The second course was an enviable plate of Loup de mere atop gnocchi and accompanied by a truffle puree and saffron emulsion, a description that screamed out to me "rich and heavy flavors" upon reading. I wondered how one could pair rose and white wines to this dish considering the decadence of such ingredients but I suppose the key is to cut through it and balanced the palate. You don't want to feel burdened by such ingredient royalty upon your tongue so you opt for a pleasant cleanse of sorts. With two wines, everyone seemed fascinated about talking to their neighbors about which paired better. After all, wine is completely a subjective experience as is food. The two exquisite glasses were of the Chateau de St. Martin Rosé, Cotes de Provence 2011 and Domaine Fevre, Chablis 2006 (a Chardonnay). Duc completely enjoyed the chablis all on its own and I the rosé whose nose made me think of lilacs and flowers, making for a welcome standalone glass. However, their true power only came out once paired with the food. As a whole, the dish seemed best paired with the chablis but separated into its different components of which there were many, I found that a bite with the saffron emulsion lent itself better with one wine while the mix of fish and truffle puree paired better with the other. I suppose it is the nature of there being many elements in a dish to speak to one's palate in numerous ways.
Once we had opened up our appetites with the lighter courses, we were submitted to two dishes of dark savory meats that piqued the interests of our base instincts. The first presented was a Pork belly with chestnuts and brussel sprouts in a maple gastrique and mustard seed, which was paired with the gems of Reserve de Vignerons Cabernet France, Saumur 2009 and a very special Domaine Brana, Irouleguy 1998. We felt like we were being spoiled...because of the wine. To be honest, the pork belly was an absolute miss for me because why, why, why would you add a maple gastrique to everything else? The overbearing sweetness was quite distracting but at least there was amazing wine to take my mind off of the foul play.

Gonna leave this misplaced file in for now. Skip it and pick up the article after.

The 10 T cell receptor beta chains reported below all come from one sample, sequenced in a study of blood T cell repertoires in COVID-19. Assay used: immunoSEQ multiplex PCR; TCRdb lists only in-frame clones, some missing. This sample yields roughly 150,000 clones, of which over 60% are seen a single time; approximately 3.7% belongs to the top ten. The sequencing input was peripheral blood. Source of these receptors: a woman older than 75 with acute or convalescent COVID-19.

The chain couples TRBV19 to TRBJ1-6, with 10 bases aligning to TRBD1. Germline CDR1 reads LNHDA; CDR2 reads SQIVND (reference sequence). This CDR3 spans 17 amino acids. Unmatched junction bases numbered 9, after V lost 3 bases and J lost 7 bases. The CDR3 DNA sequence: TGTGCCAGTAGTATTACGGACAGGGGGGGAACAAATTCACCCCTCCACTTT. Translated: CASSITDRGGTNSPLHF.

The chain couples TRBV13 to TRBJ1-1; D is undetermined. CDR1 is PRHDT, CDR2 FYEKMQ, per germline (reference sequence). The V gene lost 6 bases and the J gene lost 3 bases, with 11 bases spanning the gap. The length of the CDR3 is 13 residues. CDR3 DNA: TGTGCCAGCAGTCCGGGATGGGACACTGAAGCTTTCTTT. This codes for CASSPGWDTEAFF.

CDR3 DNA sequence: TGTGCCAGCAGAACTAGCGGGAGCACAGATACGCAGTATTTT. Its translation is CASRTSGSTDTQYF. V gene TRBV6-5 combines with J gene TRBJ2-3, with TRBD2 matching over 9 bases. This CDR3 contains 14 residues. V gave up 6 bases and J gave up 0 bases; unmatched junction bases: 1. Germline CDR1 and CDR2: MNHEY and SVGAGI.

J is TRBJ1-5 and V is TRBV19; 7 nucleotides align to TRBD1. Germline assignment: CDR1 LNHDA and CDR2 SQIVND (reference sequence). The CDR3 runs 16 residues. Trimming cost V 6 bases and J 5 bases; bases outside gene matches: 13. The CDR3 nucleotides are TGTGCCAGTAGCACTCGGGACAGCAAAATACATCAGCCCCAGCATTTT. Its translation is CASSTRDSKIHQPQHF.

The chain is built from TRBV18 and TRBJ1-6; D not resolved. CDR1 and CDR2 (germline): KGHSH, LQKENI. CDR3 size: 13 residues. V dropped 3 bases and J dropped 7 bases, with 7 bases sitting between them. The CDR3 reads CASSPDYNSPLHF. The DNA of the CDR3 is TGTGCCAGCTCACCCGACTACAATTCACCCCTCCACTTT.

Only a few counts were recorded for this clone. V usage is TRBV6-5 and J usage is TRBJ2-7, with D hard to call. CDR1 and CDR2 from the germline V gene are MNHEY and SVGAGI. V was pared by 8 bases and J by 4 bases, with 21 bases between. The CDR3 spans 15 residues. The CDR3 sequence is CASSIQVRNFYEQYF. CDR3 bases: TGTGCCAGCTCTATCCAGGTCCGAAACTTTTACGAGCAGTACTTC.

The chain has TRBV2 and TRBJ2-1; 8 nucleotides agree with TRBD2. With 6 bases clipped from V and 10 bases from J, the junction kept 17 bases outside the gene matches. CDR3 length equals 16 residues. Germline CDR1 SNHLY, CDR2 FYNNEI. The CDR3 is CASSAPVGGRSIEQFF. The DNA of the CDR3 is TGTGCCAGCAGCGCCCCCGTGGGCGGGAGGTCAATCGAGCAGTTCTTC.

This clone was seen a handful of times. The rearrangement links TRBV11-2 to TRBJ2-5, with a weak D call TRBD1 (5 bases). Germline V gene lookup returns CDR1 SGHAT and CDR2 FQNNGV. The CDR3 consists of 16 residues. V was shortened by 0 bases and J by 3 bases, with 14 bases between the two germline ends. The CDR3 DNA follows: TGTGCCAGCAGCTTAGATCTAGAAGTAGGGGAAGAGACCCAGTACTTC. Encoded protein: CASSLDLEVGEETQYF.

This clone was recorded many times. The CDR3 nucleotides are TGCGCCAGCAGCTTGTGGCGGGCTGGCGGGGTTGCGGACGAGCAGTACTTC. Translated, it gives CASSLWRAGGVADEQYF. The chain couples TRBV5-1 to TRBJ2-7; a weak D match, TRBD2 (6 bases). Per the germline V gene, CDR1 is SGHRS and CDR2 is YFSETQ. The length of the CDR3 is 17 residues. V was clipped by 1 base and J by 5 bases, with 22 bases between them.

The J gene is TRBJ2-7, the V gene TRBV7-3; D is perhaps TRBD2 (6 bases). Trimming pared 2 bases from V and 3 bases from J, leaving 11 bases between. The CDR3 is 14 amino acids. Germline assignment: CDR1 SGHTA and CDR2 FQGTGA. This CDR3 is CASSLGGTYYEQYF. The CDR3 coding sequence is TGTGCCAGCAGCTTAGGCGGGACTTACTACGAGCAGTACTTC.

The second of the red meat plates was the lovely Lamb loin with roasted porcini, porcini puree, and fennel salad with fennel pollen vinaigrette paired with both the Chateau Gloria, St. Julien 2006 and Perrin & Fils, Chateauneuf du Pape 2009 ("Les Sinards"). Yet again, another divided dish between the wines but I'd have to say that it was the best composed of them all. Overall it worked well enough with both of the wines though of course, there were elements more befitting of one or the other. The lightly crusted loin that was oh so tender had remnants of the fennel pollen, producing an anise/licorice taste that worked out beautifully with the St. Julien while the Chateauneuf du Pape was a fit for just about every part of it. I loved the roasted porcini and porcini puree but I do have quite the liking for mushrooms of any type.